Development of a quantitative relationship between CAR-affinity, antigen abundance, tumor cell depletion and CAR-T cell expansion using a multiscale systems PK-PD model

MAbs. 2020 Jan-Dec;12(1):1688616. doi: 10.1080/19420862.2019.1688616.


The development of mechanism-based, multiscale pharmacokinetic-pharmacodynamic (PK-PD) models for chimeric antigen receptor (CAR)-T cells is needed to enable investigation of in vitro and in vivo correlation of CAR-T cell responses and to facilitate preclinical-to-clinical translation. Toward this goal, we first developed a cell-level in vitro PD model that quantitatively characterized CAR-T cell-induced target cell depletion, CAR-T cell expansion and cytokine release. The model accounted for key drug-specific (CAR-affinity, CAR-densities) and system-specific (antigen densities, E:T ratios) variables and was able to characterize comprehensive in vitro datasets from multiple affinity variants of anti-EGFR and anti-HER2 CAR-T cells. Next, a physiologically based PK (PBPK) model was developed to simultaneously characterize the biodistribution of untransduced T-cells, anti-EGFR CAR-T and anti-CD19 CAR-T cells in xenograft -mouse models. The proposed model accounted for the engagement of CAR-T cells with tumor cells at the site of action. Finally, an integrated PBPK-PD relationship was established to simultaneously characterize expansion of CAR-T cells and tumor growth inhibition (TGI) in xenograft mouse model, using datasets from anti-BCMA, anti-HER2, anti-CD19 and anti-EGFR CAR-T cells. Model simulations provided potential mechanistic insights toward the commonly observed multiphasic PK profile (i.e., rapid distribution, expansion, contraction and persistence) of CAR-T cells in the clinic. Model simulations suggested that CAR-T cells may have a steep dose-exposure relationship, and the apparent Cmax upon CAR-T cell expansion in blood may be more sensitive to patient tumor-burden than CAR-T dose levels. Global sensitivity analysis described the effect of other drug-specific parameters toward CAR-T cell expansion and TGI. The proposed modeling framework will be further examined with the clinical PK and PD data, and the learnings can be used to inform design and development of future CAR-T therapies.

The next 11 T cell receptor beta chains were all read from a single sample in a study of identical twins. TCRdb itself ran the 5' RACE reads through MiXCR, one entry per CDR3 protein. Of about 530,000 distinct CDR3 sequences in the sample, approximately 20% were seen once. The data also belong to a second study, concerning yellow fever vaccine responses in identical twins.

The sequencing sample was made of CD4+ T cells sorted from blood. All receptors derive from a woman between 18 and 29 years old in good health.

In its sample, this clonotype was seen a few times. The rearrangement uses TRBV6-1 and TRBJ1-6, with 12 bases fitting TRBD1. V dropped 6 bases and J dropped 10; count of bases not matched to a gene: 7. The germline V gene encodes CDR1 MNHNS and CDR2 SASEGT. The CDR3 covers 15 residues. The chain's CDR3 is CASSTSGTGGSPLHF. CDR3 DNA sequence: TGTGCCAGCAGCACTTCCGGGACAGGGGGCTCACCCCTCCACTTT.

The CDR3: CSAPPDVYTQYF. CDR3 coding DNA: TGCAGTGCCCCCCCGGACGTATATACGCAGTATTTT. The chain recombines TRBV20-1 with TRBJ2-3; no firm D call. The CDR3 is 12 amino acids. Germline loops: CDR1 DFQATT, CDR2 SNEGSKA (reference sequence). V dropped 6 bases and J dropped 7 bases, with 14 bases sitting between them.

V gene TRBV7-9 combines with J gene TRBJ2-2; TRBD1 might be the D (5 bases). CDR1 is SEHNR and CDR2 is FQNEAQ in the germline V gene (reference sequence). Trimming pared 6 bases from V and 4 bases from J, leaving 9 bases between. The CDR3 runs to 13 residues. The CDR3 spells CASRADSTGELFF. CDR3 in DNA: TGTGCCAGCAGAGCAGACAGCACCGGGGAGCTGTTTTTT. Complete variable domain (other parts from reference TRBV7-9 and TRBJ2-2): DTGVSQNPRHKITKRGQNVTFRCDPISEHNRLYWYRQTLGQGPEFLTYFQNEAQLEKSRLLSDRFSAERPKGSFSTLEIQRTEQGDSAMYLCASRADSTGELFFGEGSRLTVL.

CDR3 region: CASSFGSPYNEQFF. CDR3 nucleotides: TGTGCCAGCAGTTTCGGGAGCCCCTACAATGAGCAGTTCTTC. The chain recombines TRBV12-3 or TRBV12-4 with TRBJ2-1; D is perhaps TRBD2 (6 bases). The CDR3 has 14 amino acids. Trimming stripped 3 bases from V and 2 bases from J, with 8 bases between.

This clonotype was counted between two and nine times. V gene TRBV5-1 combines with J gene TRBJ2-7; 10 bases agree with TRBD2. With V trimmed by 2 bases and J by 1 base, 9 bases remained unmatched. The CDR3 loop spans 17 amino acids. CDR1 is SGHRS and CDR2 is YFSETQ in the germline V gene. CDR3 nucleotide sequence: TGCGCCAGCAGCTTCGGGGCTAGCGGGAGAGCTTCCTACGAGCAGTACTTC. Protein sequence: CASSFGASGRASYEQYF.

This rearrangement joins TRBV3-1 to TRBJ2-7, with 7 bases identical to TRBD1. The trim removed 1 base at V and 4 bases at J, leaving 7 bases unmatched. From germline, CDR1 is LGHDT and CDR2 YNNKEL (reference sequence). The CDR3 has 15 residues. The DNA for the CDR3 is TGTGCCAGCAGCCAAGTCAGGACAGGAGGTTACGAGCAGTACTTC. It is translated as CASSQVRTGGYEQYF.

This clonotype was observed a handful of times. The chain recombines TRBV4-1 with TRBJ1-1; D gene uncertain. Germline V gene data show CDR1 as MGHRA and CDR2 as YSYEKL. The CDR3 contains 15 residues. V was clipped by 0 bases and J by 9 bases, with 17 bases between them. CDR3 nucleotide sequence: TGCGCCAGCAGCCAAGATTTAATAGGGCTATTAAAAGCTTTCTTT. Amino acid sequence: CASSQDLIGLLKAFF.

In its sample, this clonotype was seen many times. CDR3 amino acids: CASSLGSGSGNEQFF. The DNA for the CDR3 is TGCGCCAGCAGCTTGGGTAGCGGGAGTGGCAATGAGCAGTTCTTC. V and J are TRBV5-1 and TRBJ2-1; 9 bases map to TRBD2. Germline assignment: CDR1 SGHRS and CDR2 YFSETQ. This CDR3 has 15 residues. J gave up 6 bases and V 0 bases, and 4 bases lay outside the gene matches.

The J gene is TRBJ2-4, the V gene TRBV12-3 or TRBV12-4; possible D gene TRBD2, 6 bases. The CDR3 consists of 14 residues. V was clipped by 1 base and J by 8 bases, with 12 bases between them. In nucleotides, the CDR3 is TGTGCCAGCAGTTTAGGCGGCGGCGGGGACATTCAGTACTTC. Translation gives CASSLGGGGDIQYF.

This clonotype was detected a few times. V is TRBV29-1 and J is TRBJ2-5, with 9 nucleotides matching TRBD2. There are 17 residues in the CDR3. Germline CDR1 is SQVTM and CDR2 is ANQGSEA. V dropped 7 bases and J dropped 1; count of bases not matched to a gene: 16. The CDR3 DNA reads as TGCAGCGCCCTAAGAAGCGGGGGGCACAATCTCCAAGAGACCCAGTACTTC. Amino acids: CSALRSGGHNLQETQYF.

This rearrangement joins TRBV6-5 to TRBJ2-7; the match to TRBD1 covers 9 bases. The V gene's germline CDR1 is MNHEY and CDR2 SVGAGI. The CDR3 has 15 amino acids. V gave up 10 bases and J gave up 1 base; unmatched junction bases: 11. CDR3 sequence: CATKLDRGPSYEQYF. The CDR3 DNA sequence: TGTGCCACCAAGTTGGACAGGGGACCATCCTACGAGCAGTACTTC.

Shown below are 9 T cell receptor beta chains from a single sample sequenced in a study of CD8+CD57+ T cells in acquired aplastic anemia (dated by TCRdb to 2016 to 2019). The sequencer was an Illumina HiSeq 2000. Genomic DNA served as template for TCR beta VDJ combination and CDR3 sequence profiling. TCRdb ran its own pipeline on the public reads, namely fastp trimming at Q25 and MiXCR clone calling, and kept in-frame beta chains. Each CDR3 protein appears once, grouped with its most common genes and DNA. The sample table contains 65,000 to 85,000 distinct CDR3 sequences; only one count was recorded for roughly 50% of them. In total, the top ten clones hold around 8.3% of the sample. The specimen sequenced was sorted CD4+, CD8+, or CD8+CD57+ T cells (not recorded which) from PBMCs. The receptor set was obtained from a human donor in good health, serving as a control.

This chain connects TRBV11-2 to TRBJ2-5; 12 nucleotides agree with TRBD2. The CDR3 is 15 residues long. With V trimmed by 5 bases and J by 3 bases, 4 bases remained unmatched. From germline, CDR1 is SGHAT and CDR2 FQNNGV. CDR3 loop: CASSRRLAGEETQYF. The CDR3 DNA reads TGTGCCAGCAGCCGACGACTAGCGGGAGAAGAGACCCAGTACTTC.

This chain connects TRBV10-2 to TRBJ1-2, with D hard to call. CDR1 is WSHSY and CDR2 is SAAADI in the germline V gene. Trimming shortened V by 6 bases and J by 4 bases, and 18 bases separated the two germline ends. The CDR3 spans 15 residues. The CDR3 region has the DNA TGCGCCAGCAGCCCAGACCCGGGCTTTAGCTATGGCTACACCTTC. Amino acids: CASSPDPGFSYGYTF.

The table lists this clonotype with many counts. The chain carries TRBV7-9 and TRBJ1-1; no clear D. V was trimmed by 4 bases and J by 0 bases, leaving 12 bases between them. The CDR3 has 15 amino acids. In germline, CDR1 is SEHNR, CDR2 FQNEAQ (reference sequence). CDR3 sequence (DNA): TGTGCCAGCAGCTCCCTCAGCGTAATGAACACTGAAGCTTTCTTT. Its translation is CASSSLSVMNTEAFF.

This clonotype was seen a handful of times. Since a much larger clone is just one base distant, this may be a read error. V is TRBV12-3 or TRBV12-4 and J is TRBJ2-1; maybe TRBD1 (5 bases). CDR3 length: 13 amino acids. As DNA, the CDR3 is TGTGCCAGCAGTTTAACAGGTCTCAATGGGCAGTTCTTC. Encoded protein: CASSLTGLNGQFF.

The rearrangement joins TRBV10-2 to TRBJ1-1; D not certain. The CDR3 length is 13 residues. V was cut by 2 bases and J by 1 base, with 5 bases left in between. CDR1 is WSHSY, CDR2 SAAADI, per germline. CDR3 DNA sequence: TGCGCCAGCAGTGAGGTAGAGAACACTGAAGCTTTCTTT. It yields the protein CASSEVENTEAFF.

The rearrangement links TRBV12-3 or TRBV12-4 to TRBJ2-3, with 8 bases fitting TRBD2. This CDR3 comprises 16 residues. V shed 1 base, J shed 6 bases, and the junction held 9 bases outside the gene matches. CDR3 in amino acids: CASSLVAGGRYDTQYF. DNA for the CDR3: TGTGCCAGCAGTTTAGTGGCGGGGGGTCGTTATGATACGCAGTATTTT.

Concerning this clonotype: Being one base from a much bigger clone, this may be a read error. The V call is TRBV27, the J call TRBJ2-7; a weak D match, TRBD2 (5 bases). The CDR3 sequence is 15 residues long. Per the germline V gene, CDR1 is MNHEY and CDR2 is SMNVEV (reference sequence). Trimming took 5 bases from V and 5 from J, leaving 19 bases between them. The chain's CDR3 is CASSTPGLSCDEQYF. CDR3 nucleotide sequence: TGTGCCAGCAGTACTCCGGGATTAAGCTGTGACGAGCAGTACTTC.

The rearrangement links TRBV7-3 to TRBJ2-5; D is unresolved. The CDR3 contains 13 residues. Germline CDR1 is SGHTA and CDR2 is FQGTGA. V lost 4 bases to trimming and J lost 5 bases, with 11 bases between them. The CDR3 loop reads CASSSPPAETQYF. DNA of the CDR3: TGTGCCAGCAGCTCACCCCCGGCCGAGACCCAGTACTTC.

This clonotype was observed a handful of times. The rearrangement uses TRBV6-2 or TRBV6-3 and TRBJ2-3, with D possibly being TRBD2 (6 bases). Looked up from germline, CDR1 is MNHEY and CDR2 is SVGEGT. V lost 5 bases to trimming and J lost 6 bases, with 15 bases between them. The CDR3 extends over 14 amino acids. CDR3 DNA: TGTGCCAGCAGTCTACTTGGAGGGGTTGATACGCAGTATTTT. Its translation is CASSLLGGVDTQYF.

Keywords: Physiologically-based pharmacokinetic models; cell-level models; chimeric Antigen receptor T cells; cytokine release; global sensitivity analysis; immuno-oncology; tumor growth inhibition (TGI).

Publication types

  • Research Support, Non-U.S. Gov't

MeSH terms

  • Animals
  • Cell Movement
  • Cell Proliferation
  • Computer Simulation
  • ErbB Receptors / immunology
  • Heterografts
  • Humans
  • Immunotherapy, Adoptive / methods*
  • Mice
  • Models, Theoretical
  • Neoplasms / immunology*
  • Neoplasms / therapy
  • Protein Binding
  • Receptor, ErbB-2 / immunology
  • Receptors, Antigen, T-Cell / metabolism
  • Receptors, Chimeric Antigen / genetics
  • Receptors, Chimeric Antigen / immunology
  • Receptors, Chimeric Antigen / metabolism*
  • T-Lymphocytes / immunology*


  • Receptors, Antigen, T-Cell
  • Receptors, Chimeric Antigen
  • EGFR protein, human
  • ERBB2 protein, human
  • ErbB Receptors
  • Receptor, ErbB-2

Grants and funding

This work was supported by the Janssen Biotherapeutics, Janssen Research and Development, The Pharmaceutical Company of Johnson and Johnson.